In the final decision text put forward by COP President Manuel Pulgar-Vidal and adopted by consensus in the wee hours of Sunday morning, a new paragraph appeared: “Underscores its commitment to reaching an ambitious agreement in 2015 that reflects the principle of common but differentiated responsibilities and respective capabilities, in light of different national circumstances.” This language was taken directly from the U.S.-China announcement, and was enough to paper over the clear differences on the differentiation issue and to allow unanimous adoption of the decision.
Differing approaches on differentiation
In their written submissions earlier this year, countries spelled out their approaches to several issues, including the issue of differentiation in the post-2020 agreement. While these positions reflect the well-known divisions between the developed countries and the Like-Minded Developing Country group, there are several proposals from other developing countries that provide a more nuanced view of the issue and represent a potential landing ground for the agreement next year in Paris.
In its submission, the European Union notes that one of the most challenging aspects of negotiating the post-2020 agreement in Paris will be how it reflects the Framework Convention’s principle of Common but Differentiated Responsibilities and Respective Capabilities (CBDR&RC). The EU believes that “to be consistent with this principle, Parties’ obligations must reflect evolving realities, circumstances, responsibilities and capabilities in a fair and dynamic way that is ambitious enough to keep us on track to achieve the below 2 degrees C objective.” The EU sees the process of countries submitting their Intended Nationally-Determined Contributions, or INDCs, together with the international process to consider and analyze them, as the way that CBDR&RC will be operationalized in the post-2020 agreement.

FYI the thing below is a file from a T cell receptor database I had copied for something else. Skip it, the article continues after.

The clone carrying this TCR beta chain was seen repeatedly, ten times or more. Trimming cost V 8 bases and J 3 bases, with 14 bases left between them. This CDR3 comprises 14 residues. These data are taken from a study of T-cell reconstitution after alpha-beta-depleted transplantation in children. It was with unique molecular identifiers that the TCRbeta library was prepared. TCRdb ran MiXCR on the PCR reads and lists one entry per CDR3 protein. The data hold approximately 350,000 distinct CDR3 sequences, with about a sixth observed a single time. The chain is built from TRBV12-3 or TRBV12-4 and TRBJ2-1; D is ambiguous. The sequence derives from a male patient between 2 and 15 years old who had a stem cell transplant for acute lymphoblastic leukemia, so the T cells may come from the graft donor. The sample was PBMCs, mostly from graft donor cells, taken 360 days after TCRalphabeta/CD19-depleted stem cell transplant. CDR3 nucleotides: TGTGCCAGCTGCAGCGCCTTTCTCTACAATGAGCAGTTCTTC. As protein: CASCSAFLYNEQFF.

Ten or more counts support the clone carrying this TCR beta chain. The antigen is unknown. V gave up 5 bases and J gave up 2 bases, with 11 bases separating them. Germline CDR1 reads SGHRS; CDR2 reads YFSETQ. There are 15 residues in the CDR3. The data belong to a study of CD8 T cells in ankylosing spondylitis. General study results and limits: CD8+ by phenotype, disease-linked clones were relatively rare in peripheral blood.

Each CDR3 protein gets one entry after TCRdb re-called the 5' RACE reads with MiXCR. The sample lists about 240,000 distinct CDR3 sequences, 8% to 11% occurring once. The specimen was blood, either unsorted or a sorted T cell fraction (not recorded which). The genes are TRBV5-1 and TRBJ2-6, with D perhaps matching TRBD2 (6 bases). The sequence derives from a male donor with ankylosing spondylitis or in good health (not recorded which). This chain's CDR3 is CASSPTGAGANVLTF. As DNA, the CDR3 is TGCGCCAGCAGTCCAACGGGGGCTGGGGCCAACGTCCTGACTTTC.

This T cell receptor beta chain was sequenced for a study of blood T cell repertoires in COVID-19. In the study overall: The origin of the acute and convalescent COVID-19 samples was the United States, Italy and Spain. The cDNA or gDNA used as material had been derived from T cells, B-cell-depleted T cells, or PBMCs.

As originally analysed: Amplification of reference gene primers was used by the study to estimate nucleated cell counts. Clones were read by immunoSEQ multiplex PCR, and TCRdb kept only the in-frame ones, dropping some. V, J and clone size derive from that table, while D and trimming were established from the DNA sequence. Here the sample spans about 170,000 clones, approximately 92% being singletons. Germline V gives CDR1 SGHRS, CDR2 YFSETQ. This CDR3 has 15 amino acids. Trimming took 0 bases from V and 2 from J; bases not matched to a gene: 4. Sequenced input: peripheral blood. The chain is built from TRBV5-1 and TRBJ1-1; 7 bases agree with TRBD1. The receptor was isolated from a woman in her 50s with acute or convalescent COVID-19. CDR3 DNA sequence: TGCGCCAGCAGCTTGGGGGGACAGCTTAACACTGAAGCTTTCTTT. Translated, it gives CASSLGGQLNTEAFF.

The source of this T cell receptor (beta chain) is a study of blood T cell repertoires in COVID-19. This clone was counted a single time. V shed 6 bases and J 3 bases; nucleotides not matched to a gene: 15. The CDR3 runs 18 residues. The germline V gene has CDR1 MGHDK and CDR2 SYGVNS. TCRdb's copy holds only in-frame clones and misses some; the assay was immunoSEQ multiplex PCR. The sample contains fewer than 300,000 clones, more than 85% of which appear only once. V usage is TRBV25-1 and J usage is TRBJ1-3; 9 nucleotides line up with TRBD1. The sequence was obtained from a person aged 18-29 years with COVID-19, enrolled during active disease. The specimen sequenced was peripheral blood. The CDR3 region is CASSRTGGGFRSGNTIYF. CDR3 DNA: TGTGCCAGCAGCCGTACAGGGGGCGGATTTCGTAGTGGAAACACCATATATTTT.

The U.S. also believes that differentiation will be determined by the INDCs put forward next year. The U.S. is quite clear that it cannot support a post-2020 agreement “based on a 1992-era bifurcated approach,” unless that approach “were on the basis of categories that are updated, in line with evolving realities.”
Norway calls for all countries to participate in the post-2020 regime, and sees a need to “differentiate according to the actual differences among Parties, and not on the basis of fixed categories of Parties.” Norway says that it “would expect all Parties with reasonable capacity and significant responsibility for global emissions” to put forward economy-wide emission reduction or emission limitation commitments.
Taking a directly counter approach, the Like-Minded Developing Countries group has called for the post-2015 agreement to be strictly differentiated between Annex 1 and non-Annex 1 countries, with the former taking on “economy-wide mitigation commitments” and the latter taking “mitigation actions subject to provision of support” from developed countries. China, which is a leading member of the LMDC, is quite firm in its belief that the goal of the negotiations on the new post-2020 agreement is “by no means to create a new international climate regime, nor to renegotiate, replace, restructure, rewrite, or reinterpret the Convention and its principles, provisions, and Annexes.”
Brazil, on the other hand, has proposed an approach it calls “concentric differentiation,” that would see all countries putting forward “quantified mitigation targets and actions.” These could include economy-wide reduction targets relative to a previous base year, relative to a future projection of emissions, relative to unit of GDP (intensity target), or on a per capita basis, or actions that aren’t economy-wide. Developed countries would be expected to take the first approach, while least-developed countries would be encouraged to put forward non-economy wide actions. Other developing countries would be expected to put forward “economy-wide mitigation targets, leading to absolute targets over time, in accordance with their national circumstances, development levels, and capabilities.” Brazil’s proposal is summarized in this graphic: